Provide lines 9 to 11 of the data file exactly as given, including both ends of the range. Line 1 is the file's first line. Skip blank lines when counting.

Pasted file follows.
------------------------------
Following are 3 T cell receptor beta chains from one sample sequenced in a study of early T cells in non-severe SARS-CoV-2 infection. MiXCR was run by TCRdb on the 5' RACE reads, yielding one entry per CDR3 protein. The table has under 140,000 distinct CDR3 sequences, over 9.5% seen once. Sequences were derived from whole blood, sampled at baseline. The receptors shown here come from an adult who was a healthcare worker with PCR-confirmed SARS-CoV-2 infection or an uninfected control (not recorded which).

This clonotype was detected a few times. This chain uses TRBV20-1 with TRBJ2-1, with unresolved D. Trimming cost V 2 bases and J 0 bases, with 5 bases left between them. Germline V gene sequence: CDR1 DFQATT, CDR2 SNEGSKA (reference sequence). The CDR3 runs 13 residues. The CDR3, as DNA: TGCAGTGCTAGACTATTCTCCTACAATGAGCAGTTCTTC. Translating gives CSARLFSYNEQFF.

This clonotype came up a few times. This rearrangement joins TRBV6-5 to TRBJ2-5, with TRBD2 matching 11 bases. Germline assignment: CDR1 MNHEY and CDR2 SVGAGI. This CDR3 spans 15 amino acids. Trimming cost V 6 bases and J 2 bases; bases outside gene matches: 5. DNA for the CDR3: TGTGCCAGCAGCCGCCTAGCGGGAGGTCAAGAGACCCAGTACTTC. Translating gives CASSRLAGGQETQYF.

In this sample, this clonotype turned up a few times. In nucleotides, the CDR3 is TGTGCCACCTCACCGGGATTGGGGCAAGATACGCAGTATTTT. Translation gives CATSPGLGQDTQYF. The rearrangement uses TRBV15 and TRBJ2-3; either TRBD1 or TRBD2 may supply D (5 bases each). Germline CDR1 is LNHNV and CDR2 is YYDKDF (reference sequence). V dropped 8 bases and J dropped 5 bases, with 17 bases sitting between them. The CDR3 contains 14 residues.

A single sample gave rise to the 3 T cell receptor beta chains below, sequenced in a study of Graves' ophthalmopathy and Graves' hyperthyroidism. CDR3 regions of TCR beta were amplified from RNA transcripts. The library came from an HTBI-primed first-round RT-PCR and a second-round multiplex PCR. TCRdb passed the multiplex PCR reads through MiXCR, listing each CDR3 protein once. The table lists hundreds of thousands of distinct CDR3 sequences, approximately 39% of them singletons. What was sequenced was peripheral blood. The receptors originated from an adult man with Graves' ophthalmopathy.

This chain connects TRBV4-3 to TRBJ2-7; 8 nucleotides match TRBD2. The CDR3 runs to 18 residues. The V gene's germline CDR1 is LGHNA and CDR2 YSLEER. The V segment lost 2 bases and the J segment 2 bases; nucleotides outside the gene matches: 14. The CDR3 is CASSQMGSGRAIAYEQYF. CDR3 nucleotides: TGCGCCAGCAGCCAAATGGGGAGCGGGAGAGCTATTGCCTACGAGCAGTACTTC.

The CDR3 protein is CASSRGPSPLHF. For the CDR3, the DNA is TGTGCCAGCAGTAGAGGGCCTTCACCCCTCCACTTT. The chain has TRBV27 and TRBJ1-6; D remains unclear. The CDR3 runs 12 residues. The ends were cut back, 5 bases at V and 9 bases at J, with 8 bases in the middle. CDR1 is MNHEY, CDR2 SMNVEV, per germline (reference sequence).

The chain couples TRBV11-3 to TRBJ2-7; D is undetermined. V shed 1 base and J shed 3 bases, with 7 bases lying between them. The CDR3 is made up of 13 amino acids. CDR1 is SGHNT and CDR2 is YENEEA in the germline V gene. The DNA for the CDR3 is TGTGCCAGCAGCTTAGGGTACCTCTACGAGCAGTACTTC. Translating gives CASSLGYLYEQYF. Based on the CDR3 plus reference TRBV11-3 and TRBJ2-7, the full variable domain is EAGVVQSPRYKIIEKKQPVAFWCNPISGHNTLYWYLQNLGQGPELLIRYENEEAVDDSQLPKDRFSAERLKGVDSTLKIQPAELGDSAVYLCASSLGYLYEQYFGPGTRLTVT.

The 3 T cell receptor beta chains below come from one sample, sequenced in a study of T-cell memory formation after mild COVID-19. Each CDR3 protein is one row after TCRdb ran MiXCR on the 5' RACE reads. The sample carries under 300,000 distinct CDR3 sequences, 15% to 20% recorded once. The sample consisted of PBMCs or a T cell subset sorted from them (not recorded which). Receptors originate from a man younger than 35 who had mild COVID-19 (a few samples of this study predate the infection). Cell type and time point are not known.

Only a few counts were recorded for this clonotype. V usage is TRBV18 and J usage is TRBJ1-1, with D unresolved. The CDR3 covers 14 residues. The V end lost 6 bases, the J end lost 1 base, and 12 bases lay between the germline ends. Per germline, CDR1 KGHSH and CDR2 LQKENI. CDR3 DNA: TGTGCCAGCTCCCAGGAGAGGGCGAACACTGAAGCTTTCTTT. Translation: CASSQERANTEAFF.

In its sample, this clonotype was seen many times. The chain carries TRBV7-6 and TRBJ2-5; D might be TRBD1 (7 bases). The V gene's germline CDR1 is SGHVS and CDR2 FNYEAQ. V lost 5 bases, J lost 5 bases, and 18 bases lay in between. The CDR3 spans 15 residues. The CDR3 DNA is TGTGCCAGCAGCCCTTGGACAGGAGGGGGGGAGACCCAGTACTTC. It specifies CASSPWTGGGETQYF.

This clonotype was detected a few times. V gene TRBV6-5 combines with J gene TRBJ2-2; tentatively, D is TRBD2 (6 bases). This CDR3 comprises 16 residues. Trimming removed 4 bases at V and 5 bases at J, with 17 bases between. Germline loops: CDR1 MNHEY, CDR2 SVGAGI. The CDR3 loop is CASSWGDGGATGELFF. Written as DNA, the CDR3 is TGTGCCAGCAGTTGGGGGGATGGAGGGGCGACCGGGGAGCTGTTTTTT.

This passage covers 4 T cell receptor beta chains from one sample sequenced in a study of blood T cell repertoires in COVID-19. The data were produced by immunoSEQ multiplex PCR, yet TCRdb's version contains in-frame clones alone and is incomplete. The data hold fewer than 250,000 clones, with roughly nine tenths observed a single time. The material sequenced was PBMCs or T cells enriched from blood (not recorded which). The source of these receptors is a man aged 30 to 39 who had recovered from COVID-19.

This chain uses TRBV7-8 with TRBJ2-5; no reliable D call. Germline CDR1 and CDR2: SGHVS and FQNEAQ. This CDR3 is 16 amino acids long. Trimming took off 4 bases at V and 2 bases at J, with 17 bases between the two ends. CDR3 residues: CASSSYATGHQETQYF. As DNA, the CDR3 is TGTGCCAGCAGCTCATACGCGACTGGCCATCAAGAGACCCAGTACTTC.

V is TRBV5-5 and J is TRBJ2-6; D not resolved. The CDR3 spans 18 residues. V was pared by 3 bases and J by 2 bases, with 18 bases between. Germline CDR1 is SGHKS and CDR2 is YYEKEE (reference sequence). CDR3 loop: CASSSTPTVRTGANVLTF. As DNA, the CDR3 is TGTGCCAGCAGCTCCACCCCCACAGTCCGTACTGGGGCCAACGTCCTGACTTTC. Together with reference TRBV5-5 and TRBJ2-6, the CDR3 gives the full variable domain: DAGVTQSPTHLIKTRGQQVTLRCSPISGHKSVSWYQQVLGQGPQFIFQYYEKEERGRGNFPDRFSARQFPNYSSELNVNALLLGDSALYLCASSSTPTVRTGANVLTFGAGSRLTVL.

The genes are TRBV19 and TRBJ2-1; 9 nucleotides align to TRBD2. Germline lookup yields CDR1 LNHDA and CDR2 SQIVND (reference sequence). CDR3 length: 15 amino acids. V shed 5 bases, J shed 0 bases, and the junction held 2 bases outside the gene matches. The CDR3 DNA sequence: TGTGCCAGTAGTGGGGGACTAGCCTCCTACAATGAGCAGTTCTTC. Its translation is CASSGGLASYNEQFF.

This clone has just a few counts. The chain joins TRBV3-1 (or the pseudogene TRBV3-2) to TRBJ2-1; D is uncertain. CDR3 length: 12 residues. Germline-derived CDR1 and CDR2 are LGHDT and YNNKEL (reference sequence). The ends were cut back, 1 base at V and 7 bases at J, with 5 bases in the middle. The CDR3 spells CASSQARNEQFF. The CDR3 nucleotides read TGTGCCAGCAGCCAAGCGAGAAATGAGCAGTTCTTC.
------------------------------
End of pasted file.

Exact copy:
The 3 T cell receptor beta chains below come from one sample, sequenced in a study of T-cell memory formation after mild COVID-19. Each CDR3 protein is one row after TCRdb ran MiXCR on the 5' RACE reads. The sample carries under 300,000 distinct CDR3 sequences, 15% to 20% recorded once. The sample consisted of PBMCs or a T cell subset sorted from them (not recorded which). Receptors originate from a man younger than 35 who had mild COVID-19 (a few samples of this study predate the infection). Cell type and time point are not known.

Only a few counts were recorded for this clonotype. V usage is TRBV18 and J usage is TRBJ1-1, with D unresolved. The CDR3 covers 14 residues. The V end lost 6 bases, the J end lost 1 base, and 12 bases lay between the germline ends. Per germline, CDR1 KGHSH and CDR2 LQKENI. CDR3 DNA: TGTGCCAGCTCCCAGGAGAGGGCGAACACTGAAGCTTTCTTT. Translation: CASSQERANTEAFF.

In its sample, this clonotype was seen many times. The chain carries TRBV7-6 and TRBJ2-5; D might be TRBD1 (7 bases). The V gene's germline CDR1 is SGHVS and CDR2 FNYEAQ. V lost 5 bases, J lost 5 bases, and 18 bases lay in between. The CDR3 spans 15 residues. The CDR3 DNA is TGTGCCAGCAGCCCTTGGACAGGAGGGGGGGAGACCCAGTACTTC. It specifies CASSPWTGGGETQYF.